In classrooms where diversity is valued, many opinions are heard and a wide range of resources, featuring people from around the world, are used. Class members use language carefully, avoiding bias and stereotypes, work to understand the thinking behind different points of view and speak out against discrimination. Curiosity about difference is fostered, and students are exposed to a range of viewpoints and provided with effective strategies to explore difference.

    Some questions to help explore our own biases and assumptions:

    • Do we use inclusive language? (Consider when you use the words 'we', 'us', 'them' and how people are positioned in relation to these words.)
    • How do we respond to contributions we do not understand?
    • Do we use resources that reflect diverse cultures and opinions?
    • Are we actively learning about alternative cultures and ideas?
    • Do we refer to cultures (eg from Asia) as one entity and 'the West', or 'the rest of the world' as the only other entity?
    • Do we use a range of resources: eg those of other cultures, as well as resources that reflect the perspectives of Australians?
    • Do we avoid constructing a 'right' or 'wrong' picture of a particular culture?

    Useful websites

    • Making Multicultural Australia offers an extensive selection of audio, videos, images and timeline materials relating to cultural diversity. There are lesson plans for years 3–10 for a range of learning areas.
    • Racism. No Way aims to assist school communities to recognise and address racism, with materials for teachers and students.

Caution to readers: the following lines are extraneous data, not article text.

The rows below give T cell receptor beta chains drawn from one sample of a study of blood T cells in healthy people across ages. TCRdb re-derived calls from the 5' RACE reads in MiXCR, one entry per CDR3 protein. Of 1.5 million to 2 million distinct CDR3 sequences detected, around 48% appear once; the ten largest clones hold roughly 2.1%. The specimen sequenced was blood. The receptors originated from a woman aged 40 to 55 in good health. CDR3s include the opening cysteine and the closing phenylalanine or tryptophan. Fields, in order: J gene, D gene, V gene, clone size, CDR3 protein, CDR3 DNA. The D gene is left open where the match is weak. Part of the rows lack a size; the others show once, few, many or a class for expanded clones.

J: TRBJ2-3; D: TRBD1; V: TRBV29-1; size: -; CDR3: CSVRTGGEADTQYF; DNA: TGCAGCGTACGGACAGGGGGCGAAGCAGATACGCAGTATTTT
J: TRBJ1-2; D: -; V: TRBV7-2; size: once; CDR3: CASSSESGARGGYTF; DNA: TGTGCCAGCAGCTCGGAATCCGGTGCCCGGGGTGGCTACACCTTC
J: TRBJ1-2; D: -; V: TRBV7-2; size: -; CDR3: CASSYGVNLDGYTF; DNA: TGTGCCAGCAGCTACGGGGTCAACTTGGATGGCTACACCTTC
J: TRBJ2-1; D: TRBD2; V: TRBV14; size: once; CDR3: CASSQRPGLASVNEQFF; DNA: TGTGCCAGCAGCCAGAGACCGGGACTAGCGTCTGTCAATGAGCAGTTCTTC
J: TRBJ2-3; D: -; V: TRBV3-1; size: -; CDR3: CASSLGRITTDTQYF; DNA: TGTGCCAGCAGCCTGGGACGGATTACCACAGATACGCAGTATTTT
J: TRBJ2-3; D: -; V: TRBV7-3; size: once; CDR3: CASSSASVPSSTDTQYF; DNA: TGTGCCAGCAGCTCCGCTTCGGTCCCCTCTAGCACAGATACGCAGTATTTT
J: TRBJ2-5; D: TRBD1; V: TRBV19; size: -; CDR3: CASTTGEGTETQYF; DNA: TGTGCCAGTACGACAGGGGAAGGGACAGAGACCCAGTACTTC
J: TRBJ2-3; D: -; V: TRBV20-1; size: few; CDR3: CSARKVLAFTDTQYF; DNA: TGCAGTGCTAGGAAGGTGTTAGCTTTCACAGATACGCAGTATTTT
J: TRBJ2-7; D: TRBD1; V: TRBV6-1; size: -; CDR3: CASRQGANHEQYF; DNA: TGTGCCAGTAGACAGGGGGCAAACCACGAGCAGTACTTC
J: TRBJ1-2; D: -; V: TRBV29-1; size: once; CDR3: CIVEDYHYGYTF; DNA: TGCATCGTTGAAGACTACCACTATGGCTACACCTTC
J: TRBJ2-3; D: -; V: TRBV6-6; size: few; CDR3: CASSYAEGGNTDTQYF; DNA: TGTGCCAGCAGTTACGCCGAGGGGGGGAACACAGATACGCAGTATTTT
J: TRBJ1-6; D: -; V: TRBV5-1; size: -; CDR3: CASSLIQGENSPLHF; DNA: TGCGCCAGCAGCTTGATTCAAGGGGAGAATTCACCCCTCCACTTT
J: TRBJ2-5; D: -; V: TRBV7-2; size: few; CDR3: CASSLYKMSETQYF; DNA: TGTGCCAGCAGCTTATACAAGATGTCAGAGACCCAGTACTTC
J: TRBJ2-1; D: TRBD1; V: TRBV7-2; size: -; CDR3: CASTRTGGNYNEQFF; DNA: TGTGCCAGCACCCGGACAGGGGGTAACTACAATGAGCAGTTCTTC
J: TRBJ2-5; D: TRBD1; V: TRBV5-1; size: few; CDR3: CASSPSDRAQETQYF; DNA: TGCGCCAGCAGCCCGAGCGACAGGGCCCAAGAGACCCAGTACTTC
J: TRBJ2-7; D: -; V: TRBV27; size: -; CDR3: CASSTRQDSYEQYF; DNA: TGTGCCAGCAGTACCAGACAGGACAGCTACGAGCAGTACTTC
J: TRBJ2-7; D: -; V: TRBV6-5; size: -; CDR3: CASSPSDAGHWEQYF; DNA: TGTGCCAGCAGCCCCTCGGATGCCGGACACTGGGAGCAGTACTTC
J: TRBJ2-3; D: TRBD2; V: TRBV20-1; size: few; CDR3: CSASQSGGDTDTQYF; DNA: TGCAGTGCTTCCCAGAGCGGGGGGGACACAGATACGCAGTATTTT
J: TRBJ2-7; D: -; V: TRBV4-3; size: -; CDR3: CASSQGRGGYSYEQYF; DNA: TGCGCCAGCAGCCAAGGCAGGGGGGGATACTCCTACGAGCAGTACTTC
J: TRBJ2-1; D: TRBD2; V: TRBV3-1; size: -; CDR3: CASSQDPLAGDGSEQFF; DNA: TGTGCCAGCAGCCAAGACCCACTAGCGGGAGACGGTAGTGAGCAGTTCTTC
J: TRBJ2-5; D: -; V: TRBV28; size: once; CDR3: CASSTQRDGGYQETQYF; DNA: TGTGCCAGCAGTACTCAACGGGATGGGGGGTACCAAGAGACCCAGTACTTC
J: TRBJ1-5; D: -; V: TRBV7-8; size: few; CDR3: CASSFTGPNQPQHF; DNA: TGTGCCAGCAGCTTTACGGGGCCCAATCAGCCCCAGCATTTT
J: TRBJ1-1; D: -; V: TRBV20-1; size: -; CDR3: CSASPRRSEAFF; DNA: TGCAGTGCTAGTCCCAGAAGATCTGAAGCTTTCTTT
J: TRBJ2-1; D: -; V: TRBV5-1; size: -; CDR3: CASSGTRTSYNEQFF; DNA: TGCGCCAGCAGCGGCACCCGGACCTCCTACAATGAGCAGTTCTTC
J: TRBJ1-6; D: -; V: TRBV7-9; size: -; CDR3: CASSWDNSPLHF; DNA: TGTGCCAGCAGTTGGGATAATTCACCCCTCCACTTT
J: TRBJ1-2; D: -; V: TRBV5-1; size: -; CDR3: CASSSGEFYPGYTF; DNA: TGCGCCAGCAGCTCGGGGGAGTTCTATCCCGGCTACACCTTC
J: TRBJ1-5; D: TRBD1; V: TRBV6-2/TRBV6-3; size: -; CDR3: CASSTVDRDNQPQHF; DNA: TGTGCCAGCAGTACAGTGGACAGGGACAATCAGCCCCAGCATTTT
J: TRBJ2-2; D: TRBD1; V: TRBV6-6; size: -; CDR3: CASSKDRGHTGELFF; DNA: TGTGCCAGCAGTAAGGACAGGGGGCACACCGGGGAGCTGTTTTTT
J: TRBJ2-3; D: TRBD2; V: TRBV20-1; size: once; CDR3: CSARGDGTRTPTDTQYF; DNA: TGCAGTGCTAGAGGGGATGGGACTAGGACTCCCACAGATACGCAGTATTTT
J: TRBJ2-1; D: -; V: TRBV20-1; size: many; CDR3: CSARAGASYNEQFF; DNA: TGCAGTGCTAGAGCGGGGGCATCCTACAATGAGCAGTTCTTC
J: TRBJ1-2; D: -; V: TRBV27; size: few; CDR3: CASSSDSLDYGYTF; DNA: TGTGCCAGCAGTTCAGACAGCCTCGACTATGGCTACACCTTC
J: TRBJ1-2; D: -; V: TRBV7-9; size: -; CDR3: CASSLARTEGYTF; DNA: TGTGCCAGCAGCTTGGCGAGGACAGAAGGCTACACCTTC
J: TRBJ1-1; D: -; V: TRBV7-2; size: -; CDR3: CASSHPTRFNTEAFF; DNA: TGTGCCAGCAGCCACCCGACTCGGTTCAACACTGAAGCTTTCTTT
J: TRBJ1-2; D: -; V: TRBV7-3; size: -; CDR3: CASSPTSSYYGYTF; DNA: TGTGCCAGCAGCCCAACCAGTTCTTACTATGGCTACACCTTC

• Harmony Day provides lesson plans and materials to support the celebration of Harmony Day on 21 March.
    • Voices of Australia features a collection of personal stories about Australians living together. The material was gathered to commemorate the 30th anniversary of the Racial Discrimination Act. It includes teaching and learning activities exploring family history and experiences of diversity, discrimination, race relations, friendships and signs of respect.
    • Developing Intercultural Understanding is a professional learning package by Asia Education Foundation's designed to develop participants' knowledge of this focus within the context of studies of Asia in English, languages, SOSE and the arts.
    • Fact and opinion

      Much of what we read and view is a mixture of fact and opinion. Distinguishing between them is important for evaluating texts and developing persuasive arguments as we become active global citizens and build a better world.  

      A fact can be proven and is real for all people. For example, 'Educating girls helps people escape poverty' is a fact, as evidence can be gathered that shows that for girls, extra years of basic education improves employment opportunities, increases marriage age and improves their health and the health of their children. 'All girls should help their families' is a person's or group's opinion, belief, judgement or feeling and cannot be proven true. 

      The ability to determining facts from opinions is an important Literacy and Numeracy general capability across all learning areas in the Australian Curriculum.

      Activities to help distinguish between fact and opinion:

      • Read an article or view a report and identify statements that are facts and ones that are opinions.
      • Turn a fact into an opinion (one that you agree with and one that you disagree with).
      • Identify a fact that could support an opinion.
      • Write three facts and three opinions about a chosen topic.
      • Intercultural understanding

        Intercultural understanding starts by becoming more aware of our own culture and learning about other cultures so there can be real engagement, sharing and learning together.